The Man Behind the Juice
Fifty years ago, a doctor brought steroids to America.
The BALCO scandal and Jose Canseco's best-selling book Juiced have kept steroids on the front page of the sports section for months. Yet athletes have been pumping themselves up with anabolic steroids for nearly 50 years, long before the days of "the cream" and "the clear." So, who's responsible for bringing steroids into the sports world?
The godfather of steroids was a rough-and-tumble Maryland physician named John Bosley Ziegler. Ziegler practiced medicine in Olney, Md. and conducted chemistry research at a company called Ciba Pharmaceuticals. A big, fleshy former Marine who answered to the nickname "Montana Jack," Ziegler loved to pump iron. During his long sessions at the gym, he befriended several bodybuilders associated with the York (Pa.) Barbell Club.
In the 1950s, York was at the center of American fitness training, and Bob Hoffman was the movement's spiritual leader. Hoffman, who competed with Joe Weider and Charles Atlas for the title of America's main muscleman, also ran the York Barbell Co. "I am proud that I am a builder of men," he wrote in the 1939 book Weight Lifting. The men he built included such famed old-time strongmen as John Grimek, John Davis, and Paul Anderson.
Hoffman figured that Ziegler's scientific credentials would prove useful in supplementing his bodybuilding theories, and Ziegler soon became a vital part of the York entourage. In 1954, Ziegler went with his York buddies to the World Weightlifting Championships in Vienna, Austria, as the team's doctor. Ziegler watched as the Soviets hoisted ungodly amounts of steel. Like any red-blooded American, he was leery of the Russians, whose physiques he found suspiciously hairy and outsized. "[S]ome of the competitors, even young ones in their 20s, needed to be catheterized in order to urinate," he later told the Los Angeles Times.
In vodka veritas, reasoned Ziegler, and he invited the USSR's team doctor to a local tavern. According to Ziegler, the lubricated Soviet revealed that his lifters were building their muscles with testosterone. Testosterone functions both anabolically—building muscle and stimulating growth—and androgenically—developing sex organs and other sex characteristics. When the body's natural production is supplemented by pills or injections, users experience both rapid strength gains and hormonal imbalances that wreak androgenic havoc on the body. (Although it has long been alleged that Nazi physicians injected soldiers with testosterone during World War II, there's no concrete evidence that this is true.)
Upon returning to the United States, Ziegler started administering straight testosterone shots to selected York weightlifters. But these experiments proved unsatisfactory—strength gains were negligible, and the bodybuilders complained that the shots made them feel strange. Ziegler kept tinkering in an attempt to synthesize a substance with testosterone's strength-building attributes but none of the pesky side effects. In 1958, Ciba Pharmaceuticals unleashed his creation: methandrostenolone, which the company marketed as Dianabol.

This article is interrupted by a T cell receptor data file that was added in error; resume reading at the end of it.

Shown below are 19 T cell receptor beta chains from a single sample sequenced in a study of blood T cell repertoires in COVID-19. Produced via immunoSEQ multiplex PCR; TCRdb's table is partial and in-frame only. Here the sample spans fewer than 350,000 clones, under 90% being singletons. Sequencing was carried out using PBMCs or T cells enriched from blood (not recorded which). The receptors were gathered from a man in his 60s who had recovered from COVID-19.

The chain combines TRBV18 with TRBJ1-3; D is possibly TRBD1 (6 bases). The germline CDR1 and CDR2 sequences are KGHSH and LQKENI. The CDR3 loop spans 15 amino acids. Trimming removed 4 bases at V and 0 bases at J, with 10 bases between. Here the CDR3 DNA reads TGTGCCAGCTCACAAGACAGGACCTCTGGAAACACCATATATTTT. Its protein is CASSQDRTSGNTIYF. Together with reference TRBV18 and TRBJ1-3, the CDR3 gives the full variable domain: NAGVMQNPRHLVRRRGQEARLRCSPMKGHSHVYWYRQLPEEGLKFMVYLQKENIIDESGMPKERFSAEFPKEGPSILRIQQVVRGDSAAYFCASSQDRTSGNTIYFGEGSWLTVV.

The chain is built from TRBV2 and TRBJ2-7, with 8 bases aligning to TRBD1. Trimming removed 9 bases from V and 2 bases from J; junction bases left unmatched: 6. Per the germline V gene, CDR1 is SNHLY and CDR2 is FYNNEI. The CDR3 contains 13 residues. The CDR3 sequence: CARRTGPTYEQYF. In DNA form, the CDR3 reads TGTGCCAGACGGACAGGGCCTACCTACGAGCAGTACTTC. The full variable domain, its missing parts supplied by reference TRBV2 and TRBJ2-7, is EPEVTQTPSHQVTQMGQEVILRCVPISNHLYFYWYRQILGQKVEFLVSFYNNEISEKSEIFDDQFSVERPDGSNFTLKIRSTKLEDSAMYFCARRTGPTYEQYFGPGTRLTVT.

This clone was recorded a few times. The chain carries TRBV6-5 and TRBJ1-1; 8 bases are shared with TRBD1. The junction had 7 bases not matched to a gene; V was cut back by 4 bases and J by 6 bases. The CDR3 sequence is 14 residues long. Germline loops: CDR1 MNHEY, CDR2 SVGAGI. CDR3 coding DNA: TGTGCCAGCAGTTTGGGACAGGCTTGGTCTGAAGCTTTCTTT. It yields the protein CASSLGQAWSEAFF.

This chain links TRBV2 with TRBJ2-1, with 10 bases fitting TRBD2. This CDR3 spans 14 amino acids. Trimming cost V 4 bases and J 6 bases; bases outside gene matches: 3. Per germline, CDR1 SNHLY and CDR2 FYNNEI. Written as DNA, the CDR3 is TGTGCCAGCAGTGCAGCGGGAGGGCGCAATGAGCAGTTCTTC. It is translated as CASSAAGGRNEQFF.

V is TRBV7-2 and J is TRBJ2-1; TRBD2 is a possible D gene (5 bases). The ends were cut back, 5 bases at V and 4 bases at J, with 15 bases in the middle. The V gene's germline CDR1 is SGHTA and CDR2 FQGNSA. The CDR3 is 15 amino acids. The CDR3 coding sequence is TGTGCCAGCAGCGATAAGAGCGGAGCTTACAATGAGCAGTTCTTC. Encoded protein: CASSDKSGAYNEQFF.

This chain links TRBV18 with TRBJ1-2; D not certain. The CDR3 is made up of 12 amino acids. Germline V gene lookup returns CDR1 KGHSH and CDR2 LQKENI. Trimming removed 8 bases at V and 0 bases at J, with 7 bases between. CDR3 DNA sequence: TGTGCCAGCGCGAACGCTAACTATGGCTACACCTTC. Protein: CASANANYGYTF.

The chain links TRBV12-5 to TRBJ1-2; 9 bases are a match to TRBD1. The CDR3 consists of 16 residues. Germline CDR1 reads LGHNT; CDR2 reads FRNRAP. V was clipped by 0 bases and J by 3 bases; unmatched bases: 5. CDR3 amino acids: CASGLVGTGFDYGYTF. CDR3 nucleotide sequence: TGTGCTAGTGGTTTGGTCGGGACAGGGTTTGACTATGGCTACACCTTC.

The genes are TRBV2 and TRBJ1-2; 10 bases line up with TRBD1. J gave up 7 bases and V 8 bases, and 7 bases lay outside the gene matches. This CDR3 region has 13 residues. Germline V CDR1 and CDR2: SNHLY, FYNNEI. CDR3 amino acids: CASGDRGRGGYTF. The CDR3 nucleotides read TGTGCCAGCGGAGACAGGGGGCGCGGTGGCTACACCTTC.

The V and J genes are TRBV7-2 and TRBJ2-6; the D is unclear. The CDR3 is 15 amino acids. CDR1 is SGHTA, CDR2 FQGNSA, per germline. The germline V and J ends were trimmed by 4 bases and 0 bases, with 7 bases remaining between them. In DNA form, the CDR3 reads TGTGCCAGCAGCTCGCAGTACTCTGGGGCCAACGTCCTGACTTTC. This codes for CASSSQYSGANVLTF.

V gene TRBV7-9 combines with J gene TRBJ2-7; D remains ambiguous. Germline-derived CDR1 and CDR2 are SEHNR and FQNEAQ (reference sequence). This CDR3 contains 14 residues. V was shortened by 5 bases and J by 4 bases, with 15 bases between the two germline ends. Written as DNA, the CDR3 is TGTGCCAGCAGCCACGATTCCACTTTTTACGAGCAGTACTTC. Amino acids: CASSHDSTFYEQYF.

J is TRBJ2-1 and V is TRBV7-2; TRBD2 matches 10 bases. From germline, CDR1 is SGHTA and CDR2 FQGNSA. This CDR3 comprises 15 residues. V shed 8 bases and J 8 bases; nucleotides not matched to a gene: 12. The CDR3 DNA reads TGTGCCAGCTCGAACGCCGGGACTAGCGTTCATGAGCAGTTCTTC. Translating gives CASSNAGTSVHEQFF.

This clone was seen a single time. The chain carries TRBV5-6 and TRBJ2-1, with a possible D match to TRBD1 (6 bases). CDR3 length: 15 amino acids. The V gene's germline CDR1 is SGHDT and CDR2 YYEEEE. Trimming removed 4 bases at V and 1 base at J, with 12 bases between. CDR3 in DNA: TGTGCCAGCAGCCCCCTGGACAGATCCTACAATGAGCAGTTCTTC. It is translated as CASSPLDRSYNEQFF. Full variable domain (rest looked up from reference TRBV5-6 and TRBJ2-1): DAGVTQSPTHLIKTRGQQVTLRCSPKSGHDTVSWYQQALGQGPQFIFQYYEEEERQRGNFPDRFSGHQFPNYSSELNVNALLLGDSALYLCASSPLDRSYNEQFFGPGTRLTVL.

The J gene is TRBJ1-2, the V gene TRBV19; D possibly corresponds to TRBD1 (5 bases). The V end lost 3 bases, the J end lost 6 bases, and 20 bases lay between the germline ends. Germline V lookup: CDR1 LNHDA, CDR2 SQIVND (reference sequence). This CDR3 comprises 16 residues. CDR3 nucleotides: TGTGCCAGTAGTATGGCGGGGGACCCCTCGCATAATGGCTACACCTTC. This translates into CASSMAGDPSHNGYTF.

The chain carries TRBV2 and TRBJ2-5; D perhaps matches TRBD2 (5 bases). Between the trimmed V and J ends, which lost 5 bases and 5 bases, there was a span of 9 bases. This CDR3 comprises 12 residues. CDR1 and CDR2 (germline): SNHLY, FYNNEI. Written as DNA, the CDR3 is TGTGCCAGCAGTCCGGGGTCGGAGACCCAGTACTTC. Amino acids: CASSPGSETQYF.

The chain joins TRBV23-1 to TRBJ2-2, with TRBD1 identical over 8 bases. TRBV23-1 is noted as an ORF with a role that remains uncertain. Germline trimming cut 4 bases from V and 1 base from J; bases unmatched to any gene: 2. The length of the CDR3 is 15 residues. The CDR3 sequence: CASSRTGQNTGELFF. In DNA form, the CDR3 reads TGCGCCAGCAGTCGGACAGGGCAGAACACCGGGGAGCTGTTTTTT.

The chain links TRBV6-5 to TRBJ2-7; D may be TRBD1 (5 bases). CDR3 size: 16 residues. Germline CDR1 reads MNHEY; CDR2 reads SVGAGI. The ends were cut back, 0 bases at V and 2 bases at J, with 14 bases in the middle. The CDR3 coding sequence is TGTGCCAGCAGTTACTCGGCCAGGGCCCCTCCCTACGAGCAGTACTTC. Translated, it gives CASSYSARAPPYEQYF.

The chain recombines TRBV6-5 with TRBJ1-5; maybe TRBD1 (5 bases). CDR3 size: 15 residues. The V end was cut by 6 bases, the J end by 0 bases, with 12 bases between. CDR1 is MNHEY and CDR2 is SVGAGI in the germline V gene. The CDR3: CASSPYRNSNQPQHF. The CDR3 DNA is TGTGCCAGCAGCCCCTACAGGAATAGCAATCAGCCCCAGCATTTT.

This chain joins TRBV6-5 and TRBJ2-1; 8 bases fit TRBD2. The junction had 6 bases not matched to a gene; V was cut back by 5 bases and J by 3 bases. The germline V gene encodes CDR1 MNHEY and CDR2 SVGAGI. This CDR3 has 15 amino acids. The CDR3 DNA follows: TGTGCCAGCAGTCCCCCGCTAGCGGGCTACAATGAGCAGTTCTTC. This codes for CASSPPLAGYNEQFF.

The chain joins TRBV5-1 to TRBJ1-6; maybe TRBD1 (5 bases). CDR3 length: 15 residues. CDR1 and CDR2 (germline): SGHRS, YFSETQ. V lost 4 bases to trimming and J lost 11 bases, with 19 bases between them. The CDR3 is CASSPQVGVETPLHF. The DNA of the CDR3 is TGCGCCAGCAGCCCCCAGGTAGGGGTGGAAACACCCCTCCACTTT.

Dianabol, which is commonly regarded as one of the world's first anabolic steroids, was most commonly administered to burn victims and the elderly. The drug's off-label users were mostly bodybuilders. After testing the new drugs himself to make sure they were safe—yes, Ziegler found, he could urinate without a catheter—the good doctor spread the word to the York Barbell Club.
Bob Hoffman and his bodybuilders were already accustomed to popping supplements. Hoffman made millions peddling a soy-based protein powder called Hi-Proteen, and Barbell Club members were heavy users of the stuff. It didn't take much persuading for them to give John Ziegler's pills a try. The results were stark and sudden. By the early 1960s, the York lifters had become the beefiest in the country. Though Bob Hoffman gave all the credit to a new training regimen called isometric contraction, the real secret soon came out. After failing to make any strides using isometric contraction, powerlifter Terry Todd kept pestering his York buddies. "Finally they showed me a small brown bottle that contained 100 five-milligram tablets of Dianabol," Todd wrote in Sports Illustrated in 1983. " 'This is the secret,' they told me."
Weightlifters and other athletes clamored for "Doc Ziegler's mysterious pink pills." Ziegler himself only prescribed Dianabol in small doses, but iron gamers eager for a competitive edge regularly exceeded his recommendations. Ziegler was horrified by this excess, especially when he examined Dianabol users and found enlarged prostates and atrophied testes. The lifters paid little heed, as John Fair recounts in his recent book Muscletown USA. "What is it with these simple-minded shits?" complained an exasperated Ziegler. "I'm the doctor!"
Fed up with muscleheads, Ziegler parted ways with York in 1967. But Dianabol continued to haunt him. Ziegler suffered from heart disease, a condition he partially ascribed to his experimentation with steroids. By the time of his 1983 death from heart failure, Ziegler came out against his invention. "It is bad enough to have to deal with drug addicts, but now healthy athletes are putting themselves in the same category," he wrote in the introduction to Bob Goldman's history of drugs and sports, Death in the Locker Room. "It's a disgrace. Who plays sports for fun anymore?"